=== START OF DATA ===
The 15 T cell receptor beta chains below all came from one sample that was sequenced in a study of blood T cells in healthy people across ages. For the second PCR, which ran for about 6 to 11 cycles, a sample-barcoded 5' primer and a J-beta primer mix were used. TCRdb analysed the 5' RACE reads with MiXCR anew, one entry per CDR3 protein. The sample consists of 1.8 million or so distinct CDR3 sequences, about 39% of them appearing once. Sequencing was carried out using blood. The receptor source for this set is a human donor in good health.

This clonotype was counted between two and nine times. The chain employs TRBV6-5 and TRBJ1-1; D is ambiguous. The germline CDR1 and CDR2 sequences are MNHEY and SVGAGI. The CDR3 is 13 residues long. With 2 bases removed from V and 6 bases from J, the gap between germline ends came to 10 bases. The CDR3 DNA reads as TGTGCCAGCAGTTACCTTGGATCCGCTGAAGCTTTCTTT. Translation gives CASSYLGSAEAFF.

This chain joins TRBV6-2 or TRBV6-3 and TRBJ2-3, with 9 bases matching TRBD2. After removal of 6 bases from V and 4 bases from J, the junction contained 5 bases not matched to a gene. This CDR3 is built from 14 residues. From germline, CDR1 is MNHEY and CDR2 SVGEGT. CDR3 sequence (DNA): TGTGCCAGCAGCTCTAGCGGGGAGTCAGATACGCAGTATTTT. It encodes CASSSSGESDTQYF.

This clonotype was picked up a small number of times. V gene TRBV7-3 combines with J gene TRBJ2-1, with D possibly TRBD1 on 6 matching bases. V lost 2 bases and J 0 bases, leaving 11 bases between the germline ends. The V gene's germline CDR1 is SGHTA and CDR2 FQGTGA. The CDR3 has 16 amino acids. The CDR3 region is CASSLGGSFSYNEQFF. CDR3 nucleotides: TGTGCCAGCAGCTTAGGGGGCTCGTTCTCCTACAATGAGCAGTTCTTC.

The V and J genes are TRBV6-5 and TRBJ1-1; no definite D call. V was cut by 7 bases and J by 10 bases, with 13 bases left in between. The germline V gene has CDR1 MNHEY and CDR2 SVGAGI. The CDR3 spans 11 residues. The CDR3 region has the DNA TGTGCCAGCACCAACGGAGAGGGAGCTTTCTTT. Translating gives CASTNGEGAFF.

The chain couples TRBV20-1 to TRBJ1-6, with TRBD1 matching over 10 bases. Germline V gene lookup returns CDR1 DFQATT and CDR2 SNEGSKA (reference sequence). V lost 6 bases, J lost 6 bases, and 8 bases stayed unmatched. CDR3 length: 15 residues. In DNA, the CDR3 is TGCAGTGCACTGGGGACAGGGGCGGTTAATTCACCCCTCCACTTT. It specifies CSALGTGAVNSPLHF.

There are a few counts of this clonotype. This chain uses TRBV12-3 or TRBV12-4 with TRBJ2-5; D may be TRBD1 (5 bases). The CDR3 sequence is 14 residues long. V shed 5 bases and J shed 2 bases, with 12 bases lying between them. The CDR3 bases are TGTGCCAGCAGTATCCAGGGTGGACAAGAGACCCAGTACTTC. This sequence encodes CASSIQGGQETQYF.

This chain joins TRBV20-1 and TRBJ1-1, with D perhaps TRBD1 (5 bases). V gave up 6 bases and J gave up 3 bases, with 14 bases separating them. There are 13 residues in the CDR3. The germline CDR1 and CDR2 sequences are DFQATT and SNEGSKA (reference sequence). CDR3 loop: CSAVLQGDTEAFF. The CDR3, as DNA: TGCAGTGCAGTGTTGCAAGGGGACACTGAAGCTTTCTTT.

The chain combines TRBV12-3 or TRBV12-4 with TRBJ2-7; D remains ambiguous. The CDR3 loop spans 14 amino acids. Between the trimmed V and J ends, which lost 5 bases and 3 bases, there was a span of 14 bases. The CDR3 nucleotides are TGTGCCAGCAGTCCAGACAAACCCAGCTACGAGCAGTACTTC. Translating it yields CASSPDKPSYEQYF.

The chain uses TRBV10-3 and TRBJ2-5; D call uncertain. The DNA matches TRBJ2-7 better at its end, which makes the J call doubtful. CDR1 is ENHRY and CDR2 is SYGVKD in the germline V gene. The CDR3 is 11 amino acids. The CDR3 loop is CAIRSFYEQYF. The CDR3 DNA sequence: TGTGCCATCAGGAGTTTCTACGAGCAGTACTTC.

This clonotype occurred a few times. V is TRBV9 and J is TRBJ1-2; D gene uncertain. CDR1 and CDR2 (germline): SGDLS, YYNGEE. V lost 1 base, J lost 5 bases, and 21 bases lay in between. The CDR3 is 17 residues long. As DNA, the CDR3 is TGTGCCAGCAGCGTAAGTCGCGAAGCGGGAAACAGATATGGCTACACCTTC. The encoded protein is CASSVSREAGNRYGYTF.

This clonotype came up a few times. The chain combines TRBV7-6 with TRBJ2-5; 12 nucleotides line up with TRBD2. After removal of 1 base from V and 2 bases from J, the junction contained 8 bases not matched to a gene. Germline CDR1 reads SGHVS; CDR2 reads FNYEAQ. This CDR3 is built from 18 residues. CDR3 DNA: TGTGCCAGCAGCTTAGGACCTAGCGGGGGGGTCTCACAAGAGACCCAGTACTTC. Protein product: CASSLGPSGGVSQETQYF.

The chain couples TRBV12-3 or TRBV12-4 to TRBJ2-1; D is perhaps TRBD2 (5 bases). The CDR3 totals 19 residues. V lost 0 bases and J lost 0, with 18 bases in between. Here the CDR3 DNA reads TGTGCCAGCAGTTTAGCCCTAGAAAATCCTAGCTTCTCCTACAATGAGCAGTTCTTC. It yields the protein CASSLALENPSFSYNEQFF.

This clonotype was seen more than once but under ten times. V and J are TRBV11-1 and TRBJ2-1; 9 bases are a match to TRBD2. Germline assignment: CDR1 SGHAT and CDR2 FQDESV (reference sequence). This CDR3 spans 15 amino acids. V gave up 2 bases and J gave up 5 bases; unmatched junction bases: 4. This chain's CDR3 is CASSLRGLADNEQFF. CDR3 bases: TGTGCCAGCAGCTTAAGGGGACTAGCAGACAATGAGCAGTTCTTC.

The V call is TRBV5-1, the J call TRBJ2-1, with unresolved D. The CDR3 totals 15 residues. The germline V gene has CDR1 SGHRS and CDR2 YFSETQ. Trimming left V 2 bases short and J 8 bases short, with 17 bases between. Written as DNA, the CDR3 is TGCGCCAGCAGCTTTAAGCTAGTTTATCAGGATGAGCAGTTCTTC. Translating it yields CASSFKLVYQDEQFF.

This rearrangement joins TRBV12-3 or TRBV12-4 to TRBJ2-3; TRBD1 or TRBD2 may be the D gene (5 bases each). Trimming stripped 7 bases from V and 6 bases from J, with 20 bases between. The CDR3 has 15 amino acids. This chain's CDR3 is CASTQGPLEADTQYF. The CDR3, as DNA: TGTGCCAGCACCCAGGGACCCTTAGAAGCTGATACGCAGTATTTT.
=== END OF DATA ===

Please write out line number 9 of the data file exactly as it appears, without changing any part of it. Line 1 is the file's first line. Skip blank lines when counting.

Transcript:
The chain combines TRBV12-3 or TRBV12-4 with TRBJ2-7; D remains ambiguous. The CDR3 loop spans 14 amino acids. Between the trimmed V and J ends, which lost 5 bases and 3 bases, there was a span of 14 bases. The CDR3 nucleotides are TGTGCCAGCAGTCCAGACAAACCCAGCTACGAGCAGTACTTC. Translating it yields CASSPDKPSYEQYF.